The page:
ORDER: It is directed that the motion be and the same is hereby denied.


(Signed) Thos. G. Finucane Chairman



Board Decision on Mastrapasqua,

December 3, 1948

File No. 5587208

In the Matter




Motion in Deportation Proceedings


This is a motion filed by counsel, asking that the proceedings be reopened for further hearing and determination of a proposed application for suspension of deportation under the provisions of Public Law 863, 62 Stat. 1206, amending Section 19 of the Immigration Act of February 5, 1917, 8 U.S.C.A. § 155(c) and for stay of proposed deportation.


The record discloses that the subject of the present proceeding was born in Bari, Italy, on January 17, 1889 (p. 2), and that he arrived at Boston, Massachusetts on June 7, 1940 as a member of the crew of the SS 'Dino.'


This individual was found subject to deportation on May 23, 1941, and his return to Italy was ordered because it was found that he remained longer than permitted under the provisions of the Act approved May 26, 1924, Sections 14 and 15, 8 U.S.C.A. §§ 214, 215, and the regulations promulgated thereon.


Upon reconsideration of the case under date of November 15, 1945 the outstanding order and warrant of deportation were withdrawn and the alien was given permission to leave the United States within 60 days after notification of that decision.


A motion asking that the alien be granted pre-examination was denied subsequently and the decision of the Commissioner in this regard was affirmed on October 3, 1946.


On January 28, 1947 a motion to reopen this proceeding was denied.


The matter received further consideration by the Commissioner of Immigration and Naturalization, and on February 25, 1947 the alien was granted an additional period of one month within which to depart from the United States without an order of deportation outstanding. At that time he was placed on notice that if departure in these circumstances was not effected, it was proposed to order deportation. Notwithstanding this order, upon further consideration of the matter by the Commissioner of Immigration and Naturalization on May 9, 1947, the time within which to depart was extended for a period of 30 days and the alien was placed on notice that unless his departure was effected it was proposed to enter an order of deportation.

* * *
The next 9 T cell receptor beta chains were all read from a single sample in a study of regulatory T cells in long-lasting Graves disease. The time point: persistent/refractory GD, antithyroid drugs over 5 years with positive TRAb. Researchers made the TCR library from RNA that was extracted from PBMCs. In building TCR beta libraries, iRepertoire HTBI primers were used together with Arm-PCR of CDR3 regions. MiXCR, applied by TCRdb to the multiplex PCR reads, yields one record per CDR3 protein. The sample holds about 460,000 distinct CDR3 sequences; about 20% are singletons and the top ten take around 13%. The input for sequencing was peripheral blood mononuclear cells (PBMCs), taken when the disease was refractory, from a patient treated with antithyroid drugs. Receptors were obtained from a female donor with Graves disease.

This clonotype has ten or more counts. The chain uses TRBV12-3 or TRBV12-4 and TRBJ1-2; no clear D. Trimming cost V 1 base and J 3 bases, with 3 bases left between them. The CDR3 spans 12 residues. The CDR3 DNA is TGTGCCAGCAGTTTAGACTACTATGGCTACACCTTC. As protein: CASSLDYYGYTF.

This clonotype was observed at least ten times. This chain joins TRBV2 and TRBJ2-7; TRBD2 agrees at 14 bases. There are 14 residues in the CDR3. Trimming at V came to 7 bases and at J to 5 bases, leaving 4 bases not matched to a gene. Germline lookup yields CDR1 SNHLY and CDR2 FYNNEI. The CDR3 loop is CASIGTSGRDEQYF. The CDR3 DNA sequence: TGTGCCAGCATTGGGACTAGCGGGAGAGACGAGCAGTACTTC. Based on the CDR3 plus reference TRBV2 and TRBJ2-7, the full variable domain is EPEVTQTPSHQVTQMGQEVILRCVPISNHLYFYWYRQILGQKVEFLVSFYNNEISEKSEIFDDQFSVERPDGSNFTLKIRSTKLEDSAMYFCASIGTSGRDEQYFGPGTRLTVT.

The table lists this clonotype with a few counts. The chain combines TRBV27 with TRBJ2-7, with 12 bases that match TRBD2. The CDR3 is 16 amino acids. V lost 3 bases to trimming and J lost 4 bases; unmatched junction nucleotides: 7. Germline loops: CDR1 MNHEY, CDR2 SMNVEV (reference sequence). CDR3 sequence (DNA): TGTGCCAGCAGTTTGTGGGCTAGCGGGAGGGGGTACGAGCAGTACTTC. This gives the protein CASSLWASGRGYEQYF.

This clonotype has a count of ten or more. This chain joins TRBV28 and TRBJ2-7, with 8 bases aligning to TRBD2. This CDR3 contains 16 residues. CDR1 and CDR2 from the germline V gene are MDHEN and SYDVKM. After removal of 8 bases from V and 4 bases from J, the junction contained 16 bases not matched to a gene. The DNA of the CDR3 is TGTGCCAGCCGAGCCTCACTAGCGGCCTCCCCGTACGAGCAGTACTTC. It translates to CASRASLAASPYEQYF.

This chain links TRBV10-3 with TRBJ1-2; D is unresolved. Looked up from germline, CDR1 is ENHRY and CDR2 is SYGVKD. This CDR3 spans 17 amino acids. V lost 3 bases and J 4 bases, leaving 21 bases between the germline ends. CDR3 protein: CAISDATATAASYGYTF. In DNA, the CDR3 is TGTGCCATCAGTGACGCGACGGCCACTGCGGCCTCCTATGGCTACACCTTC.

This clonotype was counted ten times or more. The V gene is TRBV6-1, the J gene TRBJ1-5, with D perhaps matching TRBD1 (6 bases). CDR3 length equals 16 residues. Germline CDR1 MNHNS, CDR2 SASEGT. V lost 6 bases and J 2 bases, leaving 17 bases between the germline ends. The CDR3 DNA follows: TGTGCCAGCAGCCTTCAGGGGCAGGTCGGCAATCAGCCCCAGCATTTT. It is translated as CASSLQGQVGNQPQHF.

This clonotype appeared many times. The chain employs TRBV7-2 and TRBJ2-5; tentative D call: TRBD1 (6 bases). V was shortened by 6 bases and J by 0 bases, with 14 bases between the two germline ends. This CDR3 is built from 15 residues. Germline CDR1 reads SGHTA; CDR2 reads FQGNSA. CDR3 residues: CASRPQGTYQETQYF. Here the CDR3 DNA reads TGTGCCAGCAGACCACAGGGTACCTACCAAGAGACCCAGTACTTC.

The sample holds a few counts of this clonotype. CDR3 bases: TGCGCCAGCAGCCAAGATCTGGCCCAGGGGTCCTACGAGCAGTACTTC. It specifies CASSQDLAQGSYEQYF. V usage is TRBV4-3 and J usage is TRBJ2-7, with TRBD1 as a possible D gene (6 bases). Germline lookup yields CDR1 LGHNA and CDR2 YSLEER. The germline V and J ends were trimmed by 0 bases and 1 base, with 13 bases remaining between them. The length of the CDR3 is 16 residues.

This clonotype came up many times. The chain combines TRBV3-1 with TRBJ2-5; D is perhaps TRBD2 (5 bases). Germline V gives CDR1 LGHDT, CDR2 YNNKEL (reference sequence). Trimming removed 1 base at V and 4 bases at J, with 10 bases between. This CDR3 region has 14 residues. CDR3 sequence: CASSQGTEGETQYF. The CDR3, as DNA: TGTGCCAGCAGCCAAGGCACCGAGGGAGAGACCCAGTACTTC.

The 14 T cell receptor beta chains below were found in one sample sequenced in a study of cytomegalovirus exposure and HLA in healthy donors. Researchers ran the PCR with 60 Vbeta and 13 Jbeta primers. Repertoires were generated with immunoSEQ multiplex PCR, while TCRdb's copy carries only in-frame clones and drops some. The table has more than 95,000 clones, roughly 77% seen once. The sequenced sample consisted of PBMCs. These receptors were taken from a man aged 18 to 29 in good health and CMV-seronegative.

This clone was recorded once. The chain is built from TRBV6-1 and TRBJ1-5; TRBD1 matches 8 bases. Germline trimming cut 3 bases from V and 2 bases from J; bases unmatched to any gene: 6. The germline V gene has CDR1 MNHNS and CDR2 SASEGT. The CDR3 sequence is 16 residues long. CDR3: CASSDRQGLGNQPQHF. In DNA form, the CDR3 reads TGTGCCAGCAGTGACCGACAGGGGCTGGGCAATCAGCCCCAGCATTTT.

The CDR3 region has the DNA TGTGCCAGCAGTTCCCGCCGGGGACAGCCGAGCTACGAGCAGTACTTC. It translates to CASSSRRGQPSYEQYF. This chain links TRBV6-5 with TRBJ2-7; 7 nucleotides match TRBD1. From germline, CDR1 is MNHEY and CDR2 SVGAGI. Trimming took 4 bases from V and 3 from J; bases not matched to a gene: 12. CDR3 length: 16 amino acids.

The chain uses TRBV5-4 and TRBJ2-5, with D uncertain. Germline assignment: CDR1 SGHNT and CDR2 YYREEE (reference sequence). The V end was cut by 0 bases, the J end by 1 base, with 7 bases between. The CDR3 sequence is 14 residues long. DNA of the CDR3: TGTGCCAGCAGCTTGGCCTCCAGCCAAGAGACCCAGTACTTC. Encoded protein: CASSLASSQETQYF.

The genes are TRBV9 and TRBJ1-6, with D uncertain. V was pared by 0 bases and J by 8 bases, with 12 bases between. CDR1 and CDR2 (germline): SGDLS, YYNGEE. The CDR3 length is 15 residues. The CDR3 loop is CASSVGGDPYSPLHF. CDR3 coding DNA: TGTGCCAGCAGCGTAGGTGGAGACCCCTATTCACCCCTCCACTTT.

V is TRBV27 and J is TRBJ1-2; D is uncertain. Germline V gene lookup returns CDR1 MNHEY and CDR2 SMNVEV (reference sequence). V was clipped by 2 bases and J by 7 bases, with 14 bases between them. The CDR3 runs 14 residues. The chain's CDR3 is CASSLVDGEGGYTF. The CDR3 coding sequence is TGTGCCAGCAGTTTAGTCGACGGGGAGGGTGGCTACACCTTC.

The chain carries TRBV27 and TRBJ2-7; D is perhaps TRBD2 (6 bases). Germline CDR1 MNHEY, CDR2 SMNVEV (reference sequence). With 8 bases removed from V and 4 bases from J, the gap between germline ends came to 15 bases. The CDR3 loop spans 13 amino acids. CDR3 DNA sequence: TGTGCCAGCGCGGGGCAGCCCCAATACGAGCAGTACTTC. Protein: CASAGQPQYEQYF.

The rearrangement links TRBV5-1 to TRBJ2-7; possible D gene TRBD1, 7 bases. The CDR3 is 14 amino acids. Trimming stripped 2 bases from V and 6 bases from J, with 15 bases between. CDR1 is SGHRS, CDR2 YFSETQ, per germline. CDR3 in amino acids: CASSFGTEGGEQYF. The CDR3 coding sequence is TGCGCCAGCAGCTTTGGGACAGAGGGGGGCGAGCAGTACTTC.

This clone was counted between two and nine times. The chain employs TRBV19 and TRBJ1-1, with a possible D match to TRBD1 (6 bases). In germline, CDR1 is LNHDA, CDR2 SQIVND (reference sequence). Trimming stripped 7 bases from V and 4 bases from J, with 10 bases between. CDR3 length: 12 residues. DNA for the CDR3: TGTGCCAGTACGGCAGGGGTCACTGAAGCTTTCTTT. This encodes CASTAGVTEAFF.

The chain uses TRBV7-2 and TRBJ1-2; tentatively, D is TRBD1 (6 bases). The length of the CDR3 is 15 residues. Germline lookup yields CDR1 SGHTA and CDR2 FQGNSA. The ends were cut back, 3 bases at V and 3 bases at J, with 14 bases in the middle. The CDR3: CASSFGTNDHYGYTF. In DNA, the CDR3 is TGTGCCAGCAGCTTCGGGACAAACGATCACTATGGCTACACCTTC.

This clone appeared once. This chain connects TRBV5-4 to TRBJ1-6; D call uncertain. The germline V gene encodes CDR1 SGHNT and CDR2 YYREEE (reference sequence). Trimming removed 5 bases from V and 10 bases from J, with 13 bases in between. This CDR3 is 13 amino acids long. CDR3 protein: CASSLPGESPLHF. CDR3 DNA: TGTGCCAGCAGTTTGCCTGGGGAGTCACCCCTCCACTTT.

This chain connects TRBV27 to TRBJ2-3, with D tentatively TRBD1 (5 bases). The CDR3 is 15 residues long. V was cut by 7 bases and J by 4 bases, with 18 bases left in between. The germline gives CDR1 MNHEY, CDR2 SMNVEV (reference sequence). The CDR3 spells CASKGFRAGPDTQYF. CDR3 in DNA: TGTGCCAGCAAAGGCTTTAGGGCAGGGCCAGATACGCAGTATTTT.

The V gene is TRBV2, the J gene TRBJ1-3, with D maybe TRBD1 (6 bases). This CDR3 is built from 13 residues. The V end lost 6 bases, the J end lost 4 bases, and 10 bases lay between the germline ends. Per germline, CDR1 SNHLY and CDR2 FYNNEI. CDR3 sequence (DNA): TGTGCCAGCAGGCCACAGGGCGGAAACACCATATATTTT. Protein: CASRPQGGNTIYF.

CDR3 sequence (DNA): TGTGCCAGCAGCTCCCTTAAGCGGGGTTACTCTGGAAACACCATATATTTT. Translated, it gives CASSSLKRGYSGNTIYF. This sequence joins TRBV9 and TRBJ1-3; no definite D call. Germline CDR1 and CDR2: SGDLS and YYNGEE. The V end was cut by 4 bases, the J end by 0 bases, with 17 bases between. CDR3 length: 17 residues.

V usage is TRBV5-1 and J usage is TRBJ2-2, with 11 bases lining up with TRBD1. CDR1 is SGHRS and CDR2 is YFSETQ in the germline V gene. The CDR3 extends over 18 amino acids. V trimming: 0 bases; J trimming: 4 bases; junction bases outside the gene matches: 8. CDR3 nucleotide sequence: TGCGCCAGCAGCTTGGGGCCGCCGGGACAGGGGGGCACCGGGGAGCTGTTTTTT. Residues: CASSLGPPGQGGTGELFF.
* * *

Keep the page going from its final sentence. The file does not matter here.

The matter came before the Immigration and Naturalization Service on July 10, 1947, and on that occasion a request that proceedings be deferred pending congressional action on proposed legislation was denied and that decision was affirmed by this Board on July 15, 1947.


The Immigration and Naturalization Service again had the matter under consideration on September 29, 1947, on which occasion a motion filed by counsel for an extension of time within which to depart was denied by the Acting Commissioner. On that occasion the Service entered an order of deportation to Italy. An appeal was entered from that decision, and on December 12, 1947, after consideration by this Board, the alien was given 60 days within which to depart from the United States without an order of deportation outstanding, and it was directed that unless he so departed an order of deportation be entered.


Counsel filed a motion on April 6, 1948 requesting that execution of the order of deportation be deferred. That request was considered by the Assistant Commissioner of Immigration and Naturalization on April 16, 1948, at which time the request was denied.


The case was next considered by this Board on October 1, 1948, by reason of a request filed by counsel to reconsider the matter and to grant the alien permission to leave without an order of deportation, together with the additional privilege of pre-examination. That motion was denied and the reasons for such denial are set forth in detail in the decision of this Board of October 1, 1948, citing as a basis for the position of the Board the decision in Matter of Lagomarsino, No. 5955999 (A.G. Feb. 8, 1946).